In lieu of an abstract, here is a brief excerpt of the content:

  • Politics, Paternalism, and Progressive Social Evolution:Observations on Colonial Policy in the Scientific Travels of Alfred Russel Wallace
  • Jeremy Vetter (bio)

This article examines the case of Alfred Russel Wallace, the famed British naturalist and co-discoverer, with Charles Darwin, of evolution by natural selection. In many ways, a study of Wallace provides the best means to examine an alternative tradition within nineteenth-century scientific travel that critiques conventional Victorian assumptions about culture and race. Wallace was a radical, unconventional thinker, and his early moral beliefs about social progress were heavily influenced by Owenite socialism at the Halls of Science in late-1830s London (Durant; Jones). Kind-hearted and open-minded, Wallace remains one of the most sympathetic Victorian scientific travellers, and his work “disrupts the conventions concerning the representation of tropical nature” (Stepan 60). He was also an emphatic opponent of the “demarcation between ethical and scientific ideas,” as Roger Smith recognized over four decades ago (177–78). By the 1880s, Wallace would become a leading opponent of the biologists’ strategy of ideological neutrality (Fichman, “Biology and Politics”). If anyone of his era could serve as a model for present-day critiques of Victorian-era assumptions of European cultural and racial superiority masked by purportedly value-free science, it might seem to be Wallace.

Yet, despite all this, the case of Wallace is not as simple as it first appears. Egalitarian thinker though he may have been, Wallace’s work in South America and the Malay Archipelago was decisively influenced by his (temporary) position in the colonial social structure. Despite his willingness to criticize many aspects of western European culture, especially the pernicious effects of free-market capitalism, Wallace assumed that Western culture was ultimately superior to all others. And like his contemporaries, Wallace freely used the language of “superior” and “inferior” races without seriously questioning the attitudes underlying such conceptual deployments. Wallace’s adherence to widely held Victorian assumptions about racial and cultural differences should be evident throughout this essay.1 In sum, Wallace refracted his factual observations about human societies in colonial settings through an [End Page 113] unconcealed lens of moral value: the imperative to push non-European societies through progressive social evolution.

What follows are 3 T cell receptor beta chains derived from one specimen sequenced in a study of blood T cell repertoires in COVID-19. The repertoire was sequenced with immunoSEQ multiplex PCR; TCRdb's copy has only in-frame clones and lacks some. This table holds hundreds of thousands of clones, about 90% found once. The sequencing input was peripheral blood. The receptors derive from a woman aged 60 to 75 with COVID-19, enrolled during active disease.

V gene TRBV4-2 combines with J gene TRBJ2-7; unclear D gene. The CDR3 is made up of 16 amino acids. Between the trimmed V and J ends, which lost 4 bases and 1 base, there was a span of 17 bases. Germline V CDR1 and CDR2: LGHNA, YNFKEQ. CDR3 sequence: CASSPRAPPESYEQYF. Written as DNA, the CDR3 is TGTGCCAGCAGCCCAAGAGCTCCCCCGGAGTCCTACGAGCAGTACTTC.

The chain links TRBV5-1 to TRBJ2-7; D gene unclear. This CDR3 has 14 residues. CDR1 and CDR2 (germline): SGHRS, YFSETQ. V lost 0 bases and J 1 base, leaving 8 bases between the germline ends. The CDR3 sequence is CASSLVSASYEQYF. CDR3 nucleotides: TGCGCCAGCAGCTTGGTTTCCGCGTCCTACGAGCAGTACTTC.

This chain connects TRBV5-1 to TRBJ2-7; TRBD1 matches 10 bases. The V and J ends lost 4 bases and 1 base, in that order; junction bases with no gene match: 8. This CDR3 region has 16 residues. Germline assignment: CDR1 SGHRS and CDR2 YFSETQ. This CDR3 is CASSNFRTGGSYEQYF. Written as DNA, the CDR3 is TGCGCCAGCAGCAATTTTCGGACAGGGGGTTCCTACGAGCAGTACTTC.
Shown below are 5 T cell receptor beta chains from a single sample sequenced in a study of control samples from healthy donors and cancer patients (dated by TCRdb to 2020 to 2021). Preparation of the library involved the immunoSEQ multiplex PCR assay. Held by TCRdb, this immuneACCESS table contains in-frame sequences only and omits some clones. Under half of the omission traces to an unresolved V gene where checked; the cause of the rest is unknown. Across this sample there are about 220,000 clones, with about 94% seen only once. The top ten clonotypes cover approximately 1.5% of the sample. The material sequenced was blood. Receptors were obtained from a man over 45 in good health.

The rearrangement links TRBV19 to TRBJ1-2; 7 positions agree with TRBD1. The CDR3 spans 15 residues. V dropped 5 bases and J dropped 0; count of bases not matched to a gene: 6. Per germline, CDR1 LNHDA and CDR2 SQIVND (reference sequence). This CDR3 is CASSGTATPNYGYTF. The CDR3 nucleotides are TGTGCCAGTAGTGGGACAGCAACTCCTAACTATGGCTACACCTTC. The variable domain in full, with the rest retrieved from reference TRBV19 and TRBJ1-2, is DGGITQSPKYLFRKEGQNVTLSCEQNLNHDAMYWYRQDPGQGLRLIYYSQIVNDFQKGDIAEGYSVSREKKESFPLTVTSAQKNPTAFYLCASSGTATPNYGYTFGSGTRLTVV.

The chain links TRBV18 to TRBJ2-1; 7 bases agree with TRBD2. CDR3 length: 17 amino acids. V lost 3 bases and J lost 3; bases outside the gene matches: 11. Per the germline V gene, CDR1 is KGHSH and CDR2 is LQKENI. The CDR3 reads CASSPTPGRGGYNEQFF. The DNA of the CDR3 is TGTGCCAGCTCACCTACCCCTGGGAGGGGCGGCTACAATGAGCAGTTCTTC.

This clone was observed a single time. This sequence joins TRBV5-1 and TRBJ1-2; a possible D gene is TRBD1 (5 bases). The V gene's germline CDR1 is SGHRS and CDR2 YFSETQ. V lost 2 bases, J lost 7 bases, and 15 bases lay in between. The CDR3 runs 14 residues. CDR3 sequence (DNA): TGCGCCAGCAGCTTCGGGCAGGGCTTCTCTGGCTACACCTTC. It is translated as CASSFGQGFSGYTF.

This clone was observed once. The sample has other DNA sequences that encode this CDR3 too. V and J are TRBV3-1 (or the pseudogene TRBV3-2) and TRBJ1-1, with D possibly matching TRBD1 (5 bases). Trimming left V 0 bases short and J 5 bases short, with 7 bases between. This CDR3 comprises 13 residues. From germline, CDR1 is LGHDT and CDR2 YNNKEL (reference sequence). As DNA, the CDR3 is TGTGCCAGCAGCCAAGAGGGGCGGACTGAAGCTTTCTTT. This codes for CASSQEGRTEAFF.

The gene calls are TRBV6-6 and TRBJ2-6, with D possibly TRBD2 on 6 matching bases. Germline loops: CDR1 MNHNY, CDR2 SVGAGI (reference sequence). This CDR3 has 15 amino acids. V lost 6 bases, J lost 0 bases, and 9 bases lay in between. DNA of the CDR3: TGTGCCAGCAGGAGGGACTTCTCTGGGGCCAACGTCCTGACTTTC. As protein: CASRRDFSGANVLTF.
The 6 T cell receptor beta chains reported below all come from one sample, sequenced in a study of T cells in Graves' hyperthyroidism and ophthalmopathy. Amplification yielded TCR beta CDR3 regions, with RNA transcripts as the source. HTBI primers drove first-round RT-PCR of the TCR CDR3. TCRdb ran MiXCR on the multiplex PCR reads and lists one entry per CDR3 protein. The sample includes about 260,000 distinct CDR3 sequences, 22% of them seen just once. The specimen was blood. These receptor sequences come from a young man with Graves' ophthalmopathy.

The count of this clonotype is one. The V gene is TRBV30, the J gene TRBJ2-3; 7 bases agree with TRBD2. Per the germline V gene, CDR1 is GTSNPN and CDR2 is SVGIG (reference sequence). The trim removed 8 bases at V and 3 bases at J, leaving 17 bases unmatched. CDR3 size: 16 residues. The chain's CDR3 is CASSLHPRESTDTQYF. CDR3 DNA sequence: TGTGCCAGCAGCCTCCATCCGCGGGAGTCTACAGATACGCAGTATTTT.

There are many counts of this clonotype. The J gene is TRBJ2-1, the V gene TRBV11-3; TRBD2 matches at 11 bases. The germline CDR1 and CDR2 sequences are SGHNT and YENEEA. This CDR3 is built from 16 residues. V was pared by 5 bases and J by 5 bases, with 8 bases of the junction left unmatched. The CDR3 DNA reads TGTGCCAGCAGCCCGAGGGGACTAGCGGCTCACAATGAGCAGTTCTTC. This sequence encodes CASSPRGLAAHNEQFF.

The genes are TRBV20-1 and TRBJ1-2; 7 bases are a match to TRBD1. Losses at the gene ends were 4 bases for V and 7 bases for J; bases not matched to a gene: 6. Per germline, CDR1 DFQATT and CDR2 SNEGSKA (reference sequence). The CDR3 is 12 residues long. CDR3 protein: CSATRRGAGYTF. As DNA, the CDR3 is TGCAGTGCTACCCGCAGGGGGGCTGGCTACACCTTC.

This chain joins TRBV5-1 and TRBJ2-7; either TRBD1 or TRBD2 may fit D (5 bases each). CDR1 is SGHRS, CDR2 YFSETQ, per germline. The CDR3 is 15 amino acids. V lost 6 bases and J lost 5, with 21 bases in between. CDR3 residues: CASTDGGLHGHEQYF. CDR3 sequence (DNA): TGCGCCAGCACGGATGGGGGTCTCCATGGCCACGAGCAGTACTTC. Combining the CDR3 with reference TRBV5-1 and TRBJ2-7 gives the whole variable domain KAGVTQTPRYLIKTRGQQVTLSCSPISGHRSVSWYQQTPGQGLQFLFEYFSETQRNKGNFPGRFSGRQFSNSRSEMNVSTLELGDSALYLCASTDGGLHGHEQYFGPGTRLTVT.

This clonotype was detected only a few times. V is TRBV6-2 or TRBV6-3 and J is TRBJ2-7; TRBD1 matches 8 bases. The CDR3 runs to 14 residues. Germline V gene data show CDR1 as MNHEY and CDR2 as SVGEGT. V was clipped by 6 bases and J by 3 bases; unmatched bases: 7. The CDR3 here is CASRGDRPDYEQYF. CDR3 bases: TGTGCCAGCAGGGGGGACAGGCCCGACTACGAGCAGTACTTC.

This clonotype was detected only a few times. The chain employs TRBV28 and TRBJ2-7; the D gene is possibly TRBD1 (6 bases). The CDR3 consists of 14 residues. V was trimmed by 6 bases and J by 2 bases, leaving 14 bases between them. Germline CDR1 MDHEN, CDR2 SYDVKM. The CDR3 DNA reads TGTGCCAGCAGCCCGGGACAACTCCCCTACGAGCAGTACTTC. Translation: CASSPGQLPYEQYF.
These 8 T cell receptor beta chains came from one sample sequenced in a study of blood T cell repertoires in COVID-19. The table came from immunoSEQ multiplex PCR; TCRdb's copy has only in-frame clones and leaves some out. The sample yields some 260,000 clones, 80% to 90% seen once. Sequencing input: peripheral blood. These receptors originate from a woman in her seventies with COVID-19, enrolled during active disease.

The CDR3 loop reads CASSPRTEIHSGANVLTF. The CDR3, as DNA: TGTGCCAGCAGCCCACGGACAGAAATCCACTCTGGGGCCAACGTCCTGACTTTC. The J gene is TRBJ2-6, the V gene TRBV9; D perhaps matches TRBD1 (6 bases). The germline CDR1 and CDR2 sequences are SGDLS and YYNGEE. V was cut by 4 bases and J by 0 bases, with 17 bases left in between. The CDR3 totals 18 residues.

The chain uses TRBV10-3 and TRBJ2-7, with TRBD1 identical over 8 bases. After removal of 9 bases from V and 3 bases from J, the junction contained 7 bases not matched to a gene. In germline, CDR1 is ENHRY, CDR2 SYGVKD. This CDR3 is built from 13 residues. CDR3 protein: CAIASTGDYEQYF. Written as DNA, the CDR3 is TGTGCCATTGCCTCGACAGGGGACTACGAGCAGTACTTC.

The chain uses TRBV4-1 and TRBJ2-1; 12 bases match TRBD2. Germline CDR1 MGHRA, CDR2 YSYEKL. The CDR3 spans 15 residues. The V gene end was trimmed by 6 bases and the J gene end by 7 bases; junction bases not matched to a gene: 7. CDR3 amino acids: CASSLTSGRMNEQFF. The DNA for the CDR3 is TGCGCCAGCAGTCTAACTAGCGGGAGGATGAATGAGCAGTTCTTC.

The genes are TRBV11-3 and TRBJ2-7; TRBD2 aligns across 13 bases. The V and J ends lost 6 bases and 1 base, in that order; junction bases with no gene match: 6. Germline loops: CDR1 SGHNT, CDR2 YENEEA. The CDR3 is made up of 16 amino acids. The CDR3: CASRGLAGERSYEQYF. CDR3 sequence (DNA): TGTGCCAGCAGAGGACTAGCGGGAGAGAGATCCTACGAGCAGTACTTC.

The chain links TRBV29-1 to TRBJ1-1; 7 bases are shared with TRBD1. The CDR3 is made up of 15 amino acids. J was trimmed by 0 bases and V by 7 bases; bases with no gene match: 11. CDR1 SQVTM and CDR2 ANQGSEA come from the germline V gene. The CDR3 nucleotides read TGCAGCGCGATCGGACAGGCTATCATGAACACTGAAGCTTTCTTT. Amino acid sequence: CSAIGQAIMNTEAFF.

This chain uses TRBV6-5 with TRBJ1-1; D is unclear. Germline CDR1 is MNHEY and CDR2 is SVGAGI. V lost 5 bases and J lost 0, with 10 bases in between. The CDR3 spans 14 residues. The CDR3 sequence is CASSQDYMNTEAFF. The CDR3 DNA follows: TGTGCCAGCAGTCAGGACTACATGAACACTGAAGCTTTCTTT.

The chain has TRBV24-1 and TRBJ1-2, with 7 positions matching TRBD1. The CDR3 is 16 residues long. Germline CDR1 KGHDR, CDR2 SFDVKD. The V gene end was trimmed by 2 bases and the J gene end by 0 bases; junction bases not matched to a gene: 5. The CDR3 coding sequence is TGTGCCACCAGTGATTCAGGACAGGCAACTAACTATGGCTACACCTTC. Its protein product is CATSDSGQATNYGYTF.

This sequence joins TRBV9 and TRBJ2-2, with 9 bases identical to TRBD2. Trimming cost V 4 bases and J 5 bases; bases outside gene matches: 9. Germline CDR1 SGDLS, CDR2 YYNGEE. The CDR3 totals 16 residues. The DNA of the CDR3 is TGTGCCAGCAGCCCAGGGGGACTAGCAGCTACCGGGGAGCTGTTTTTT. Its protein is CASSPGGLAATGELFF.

The role of science in European imperialism and capitalism is by now well established. The powerful contours of these crucial economic, social, and political processes will be obvious in what follows. But in this paper I focus on how that context shaped Wallace as a scientific traveller constructing knowledge of human societies encountered alongside non-human nature in the colonial periphery. His observations took place in what Mary Louise Pratt calls the “contact zone”—“the space of colonial encounters, the space in which peoples geographically and historically separated come into contact with each other and establish ongoing relations, usually involving conditions of coercion, radical inequality, and intractable conflict” (6–7). In her classic study of travel writers in the eighteenth and nineteenth centuries, Pratt identifies the “seeing-man” as the main protagonist of “anti-conquest,” by which bourgeois Europeans attempted to “secure their innocence in the same moment as they assert[ed] European hegemony” (7). Ascribing such an identity to Wallace might seem problematic given his self-proclaimed radicalism and decidedly anti-capitalist point of view. Yet despite his vigorous critique of the impact on the lives of the colonized peoples of a market economy based on free trade, his own observations endorsed colonial policies that expanded systems of labour and commerce in the modern capitalist world-economy, though based on a coercive paternalism rather than markets alone. Indeed, this is the central theme of my analysis of Wallace’s observations on human social development in the colonies: how an avowed critic of conventional British capitalist values nevertheless articulated a colonial philosophy founded on a paternalistic relationship between Europeans and native peoples.

the amazon voyage

Wallace’s first overseas collecting voyage took him to the Amazon Basin in South America. As a European scientific observer in the Americas, Wallace followed a line of predecessors who constituted what Pratt calls the “capitalist vanguard”:

Subsistence lifeways, non-monetary exchange systems, and self-sustaining regional economies are anathema to expansive capitalism. It seeks to destroy...


Additional Information

Print ISSN
pp. 113-131
Launched on MUSE
Open Access
Back To Top

This website uses cookies to ensure you get the best experience on our website. Without cookies your experience may not be seamless.